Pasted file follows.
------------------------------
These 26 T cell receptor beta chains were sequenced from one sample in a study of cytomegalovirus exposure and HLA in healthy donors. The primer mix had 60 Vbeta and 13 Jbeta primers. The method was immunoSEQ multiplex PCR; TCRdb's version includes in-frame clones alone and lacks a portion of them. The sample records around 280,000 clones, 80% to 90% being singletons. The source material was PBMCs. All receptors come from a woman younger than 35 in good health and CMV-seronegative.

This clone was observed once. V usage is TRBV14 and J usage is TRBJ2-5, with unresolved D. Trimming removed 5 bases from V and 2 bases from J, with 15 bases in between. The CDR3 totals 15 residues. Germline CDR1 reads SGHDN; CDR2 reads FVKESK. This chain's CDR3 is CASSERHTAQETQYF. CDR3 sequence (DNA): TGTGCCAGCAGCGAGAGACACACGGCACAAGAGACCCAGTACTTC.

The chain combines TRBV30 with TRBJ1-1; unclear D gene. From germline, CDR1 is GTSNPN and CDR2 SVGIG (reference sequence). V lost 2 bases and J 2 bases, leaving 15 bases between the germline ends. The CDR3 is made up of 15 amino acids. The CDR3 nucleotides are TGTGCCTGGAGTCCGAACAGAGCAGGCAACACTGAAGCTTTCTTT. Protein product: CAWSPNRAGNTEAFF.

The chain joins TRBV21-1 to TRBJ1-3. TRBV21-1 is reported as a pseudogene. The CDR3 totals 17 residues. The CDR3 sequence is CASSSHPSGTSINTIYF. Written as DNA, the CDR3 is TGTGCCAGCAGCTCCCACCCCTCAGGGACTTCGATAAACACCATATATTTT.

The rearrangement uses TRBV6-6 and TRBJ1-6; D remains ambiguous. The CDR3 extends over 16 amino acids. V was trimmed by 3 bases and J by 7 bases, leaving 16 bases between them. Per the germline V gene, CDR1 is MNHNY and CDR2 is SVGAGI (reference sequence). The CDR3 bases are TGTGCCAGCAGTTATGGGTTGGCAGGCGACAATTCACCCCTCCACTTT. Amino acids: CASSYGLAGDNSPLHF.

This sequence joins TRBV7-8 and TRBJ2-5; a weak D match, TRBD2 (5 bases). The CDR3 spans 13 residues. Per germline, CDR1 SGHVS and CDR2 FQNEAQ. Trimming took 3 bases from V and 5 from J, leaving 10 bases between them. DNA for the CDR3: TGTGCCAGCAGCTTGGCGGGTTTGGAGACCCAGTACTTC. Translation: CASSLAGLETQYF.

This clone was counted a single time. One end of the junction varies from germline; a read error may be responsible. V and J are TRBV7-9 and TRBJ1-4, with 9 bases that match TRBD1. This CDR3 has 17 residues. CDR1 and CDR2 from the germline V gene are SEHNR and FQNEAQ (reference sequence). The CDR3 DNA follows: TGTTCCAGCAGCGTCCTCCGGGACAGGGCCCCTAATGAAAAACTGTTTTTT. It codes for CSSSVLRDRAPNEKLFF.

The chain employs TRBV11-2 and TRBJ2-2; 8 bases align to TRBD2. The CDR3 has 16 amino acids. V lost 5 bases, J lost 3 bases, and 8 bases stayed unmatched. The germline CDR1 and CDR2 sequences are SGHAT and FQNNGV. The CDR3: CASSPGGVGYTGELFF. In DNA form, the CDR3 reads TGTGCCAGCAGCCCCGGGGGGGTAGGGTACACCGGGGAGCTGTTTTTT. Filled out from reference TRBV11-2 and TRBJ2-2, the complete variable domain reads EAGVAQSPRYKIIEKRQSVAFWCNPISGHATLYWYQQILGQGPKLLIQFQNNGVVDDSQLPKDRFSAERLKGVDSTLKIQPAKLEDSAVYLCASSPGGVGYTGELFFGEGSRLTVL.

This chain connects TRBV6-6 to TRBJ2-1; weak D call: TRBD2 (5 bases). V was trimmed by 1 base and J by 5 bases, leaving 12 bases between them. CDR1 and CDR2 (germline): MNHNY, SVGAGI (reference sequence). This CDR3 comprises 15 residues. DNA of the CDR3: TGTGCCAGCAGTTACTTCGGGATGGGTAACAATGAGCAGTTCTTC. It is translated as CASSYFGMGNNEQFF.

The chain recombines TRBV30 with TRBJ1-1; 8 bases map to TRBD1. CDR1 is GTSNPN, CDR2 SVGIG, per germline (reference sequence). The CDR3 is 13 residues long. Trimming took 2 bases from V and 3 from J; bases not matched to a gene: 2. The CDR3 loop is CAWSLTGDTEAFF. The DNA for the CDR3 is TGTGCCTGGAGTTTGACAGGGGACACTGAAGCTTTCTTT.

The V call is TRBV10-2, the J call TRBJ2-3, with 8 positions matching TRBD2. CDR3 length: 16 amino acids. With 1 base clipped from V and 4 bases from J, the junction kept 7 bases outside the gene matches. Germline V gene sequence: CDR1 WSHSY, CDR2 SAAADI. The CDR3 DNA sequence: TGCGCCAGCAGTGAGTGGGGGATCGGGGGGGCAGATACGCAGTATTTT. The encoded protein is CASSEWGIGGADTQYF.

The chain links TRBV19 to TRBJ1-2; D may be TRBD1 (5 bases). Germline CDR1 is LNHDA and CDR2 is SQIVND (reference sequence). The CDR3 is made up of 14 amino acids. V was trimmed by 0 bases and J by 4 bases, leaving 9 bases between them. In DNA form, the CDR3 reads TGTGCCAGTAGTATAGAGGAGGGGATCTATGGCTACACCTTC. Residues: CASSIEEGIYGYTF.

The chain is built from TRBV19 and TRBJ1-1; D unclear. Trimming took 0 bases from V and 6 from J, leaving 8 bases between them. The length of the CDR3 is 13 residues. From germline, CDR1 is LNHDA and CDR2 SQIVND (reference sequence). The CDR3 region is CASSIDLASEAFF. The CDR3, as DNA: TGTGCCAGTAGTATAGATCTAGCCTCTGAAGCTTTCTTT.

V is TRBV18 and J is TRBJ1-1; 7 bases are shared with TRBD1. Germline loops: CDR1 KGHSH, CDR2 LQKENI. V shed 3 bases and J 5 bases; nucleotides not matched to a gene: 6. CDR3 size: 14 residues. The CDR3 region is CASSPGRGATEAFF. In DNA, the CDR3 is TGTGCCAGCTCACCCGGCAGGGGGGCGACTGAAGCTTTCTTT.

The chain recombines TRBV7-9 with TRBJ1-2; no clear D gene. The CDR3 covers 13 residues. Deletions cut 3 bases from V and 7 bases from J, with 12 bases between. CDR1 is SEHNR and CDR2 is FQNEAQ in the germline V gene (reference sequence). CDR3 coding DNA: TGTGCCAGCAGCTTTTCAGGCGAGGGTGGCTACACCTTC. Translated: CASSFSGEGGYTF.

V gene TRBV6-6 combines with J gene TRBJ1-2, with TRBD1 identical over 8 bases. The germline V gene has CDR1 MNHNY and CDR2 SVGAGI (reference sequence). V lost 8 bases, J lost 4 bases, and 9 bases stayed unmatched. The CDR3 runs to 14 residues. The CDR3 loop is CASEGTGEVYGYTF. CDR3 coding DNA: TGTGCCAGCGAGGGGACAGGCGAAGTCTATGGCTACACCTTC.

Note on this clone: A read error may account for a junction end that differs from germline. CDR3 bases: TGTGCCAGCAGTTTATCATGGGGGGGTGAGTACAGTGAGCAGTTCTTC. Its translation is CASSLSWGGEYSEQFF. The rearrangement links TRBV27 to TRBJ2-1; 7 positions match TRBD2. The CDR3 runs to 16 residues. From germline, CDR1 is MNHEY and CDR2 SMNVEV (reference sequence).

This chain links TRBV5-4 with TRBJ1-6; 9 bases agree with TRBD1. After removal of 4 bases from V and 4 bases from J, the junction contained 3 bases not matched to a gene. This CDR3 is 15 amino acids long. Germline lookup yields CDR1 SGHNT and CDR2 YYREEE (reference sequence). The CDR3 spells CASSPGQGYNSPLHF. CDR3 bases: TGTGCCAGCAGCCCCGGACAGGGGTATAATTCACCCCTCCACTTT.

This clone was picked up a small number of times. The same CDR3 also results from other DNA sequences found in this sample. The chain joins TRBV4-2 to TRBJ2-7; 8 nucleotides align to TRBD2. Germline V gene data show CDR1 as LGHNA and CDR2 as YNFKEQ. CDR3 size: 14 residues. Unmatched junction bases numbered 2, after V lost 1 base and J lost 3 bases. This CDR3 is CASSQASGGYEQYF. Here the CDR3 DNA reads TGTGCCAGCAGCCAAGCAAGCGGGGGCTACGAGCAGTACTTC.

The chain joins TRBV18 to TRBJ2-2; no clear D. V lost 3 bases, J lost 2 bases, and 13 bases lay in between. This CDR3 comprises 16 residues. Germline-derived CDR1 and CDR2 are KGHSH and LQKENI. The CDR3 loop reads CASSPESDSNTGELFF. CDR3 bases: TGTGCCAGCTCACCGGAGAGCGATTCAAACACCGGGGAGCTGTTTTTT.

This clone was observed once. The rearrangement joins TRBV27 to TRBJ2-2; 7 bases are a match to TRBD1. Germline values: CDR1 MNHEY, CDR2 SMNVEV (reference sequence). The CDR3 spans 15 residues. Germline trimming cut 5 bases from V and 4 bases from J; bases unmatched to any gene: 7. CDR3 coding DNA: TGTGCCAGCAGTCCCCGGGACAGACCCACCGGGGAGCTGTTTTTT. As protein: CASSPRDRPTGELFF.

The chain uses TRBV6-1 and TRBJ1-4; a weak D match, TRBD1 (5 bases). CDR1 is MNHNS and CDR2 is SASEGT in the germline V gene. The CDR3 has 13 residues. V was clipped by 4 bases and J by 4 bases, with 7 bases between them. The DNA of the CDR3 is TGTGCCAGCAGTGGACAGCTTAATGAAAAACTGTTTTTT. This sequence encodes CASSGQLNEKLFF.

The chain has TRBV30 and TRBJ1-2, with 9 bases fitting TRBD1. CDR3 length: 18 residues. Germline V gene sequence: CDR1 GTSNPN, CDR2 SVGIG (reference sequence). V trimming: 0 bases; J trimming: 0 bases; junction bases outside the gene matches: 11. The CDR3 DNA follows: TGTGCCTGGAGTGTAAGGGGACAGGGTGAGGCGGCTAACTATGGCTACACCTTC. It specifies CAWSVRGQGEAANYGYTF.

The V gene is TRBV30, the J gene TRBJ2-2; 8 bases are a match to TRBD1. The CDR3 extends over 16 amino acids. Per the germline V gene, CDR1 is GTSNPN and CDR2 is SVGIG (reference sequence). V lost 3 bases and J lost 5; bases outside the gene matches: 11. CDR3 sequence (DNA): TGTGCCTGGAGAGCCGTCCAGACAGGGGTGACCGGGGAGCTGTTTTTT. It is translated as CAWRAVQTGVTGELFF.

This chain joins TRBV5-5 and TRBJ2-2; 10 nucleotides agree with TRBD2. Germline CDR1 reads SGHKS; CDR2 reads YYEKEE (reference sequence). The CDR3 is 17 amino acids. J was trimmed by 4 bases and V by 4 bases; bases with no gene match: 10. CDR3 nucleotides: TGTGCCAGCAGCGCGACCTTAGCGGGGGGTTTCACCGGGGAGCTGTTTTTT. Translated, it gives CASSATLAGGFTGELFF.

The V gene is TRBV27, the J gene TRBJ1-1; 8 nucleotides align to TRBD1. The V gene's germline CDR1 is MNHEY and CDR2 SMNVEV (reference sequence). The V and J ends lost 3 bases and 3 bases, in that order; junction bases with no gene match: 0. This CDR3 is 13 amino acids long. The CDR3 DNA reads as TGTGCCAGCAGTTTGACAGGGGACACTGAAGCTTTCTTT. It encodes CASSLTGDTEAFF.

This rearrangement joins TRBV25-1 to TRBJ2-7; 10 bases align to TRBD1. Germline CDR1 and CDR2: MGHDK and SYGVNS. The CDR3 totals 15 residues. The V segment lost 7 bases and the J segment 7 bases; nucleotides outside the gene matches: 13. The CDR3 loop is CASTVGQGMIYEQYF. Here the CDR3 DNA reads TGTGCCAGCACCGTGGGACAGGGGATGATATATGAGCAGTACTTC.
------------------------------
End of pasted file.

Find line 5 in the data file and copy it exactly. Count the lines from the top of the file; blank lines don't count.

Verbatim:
The rearrangement uses TRBV6-6 and TRBJ1-6; D remains ambiguous. The CDR3 extends over 16 amino acids. V was trimmed by 3 bases and J by 7 bases, leaving 16 bases between them. Per the germline V gene, CDR1 is MNHNY and CDR2 is SVGAGI (reference sequence). The CDR3 bases are TGTGCCAGCAGTTATGGGTTGGCAGGCGACAATTCACCCCTCCACTTT. Amino acids: CASSYGLAGDNSPLHF.